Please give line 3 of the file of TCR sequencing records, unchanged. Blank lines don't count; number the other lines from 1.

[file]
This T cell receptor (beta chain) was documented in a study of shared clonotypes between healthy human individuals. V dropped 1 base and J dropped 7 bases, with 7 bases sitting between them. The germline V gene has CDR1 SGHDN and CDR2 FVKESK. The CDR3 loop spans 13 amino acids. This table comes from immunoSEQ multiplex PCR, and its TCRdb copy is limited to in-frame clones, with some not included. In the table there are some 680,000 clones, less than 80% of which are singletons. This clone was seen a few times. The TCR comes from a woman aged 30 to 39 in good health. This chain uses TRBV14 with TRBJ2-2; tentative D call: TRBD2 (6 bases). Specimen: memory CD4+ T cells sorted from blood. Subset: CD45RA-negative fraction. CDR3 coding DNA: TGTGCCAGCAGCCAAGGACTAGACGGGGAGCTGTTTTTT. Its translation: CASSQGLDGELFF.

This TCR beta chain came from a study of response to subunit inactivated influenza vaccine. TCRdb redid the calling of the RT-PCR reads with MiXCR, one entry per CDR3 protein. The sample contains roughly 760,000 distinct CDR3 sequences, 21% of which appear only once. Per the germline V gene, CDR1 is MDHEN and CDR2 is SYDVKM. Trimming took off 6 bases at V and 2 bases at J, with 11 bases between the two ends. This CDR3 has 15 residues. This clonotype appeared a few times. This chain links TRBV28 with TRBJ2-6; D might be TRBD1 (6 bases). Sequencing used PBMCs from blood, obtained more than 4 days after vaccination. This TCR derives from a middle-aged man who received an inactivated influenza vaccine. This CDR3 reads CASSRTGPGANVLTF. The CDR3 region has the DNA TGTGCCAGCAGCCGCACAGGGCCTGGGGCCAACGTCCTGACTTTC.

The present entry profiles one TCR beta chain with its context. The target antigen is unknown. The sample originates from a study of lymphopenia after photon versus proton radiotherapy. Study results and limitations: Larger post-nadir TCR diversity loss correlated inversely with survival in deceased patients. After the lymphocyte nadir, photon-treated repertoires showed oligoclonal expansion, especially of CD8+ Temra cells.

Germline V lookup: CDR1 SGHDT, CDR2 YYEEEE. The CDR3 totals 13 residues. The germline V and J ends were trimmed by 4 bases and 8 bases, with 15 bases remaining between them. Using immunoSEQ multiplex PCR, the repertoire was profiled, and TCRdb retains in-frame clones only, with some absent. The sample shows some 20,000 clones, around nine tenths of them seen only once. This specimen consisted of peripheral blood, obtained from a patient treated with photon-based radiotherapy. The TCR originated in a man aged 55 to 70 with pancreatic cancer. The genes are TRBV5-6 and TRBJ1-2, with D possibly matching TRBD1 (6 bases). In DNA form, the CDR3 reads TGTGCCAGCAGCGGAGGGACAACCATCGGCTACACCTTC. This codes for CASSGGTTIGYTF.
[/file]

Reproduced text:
The present entry profiles one TCR beta chain with its context. The target antigen is unknown. The sample originates from a study of lymphopenia after photon versus proton radiotherapy. Study results and limitations: Larger post-nadir TCR diversity loss correlated inversely with survival in deceased patients. After the lymphocyte nadir, photon-treated repertoires showed oligoclonal expansion, especially of CD8+ Temra cells.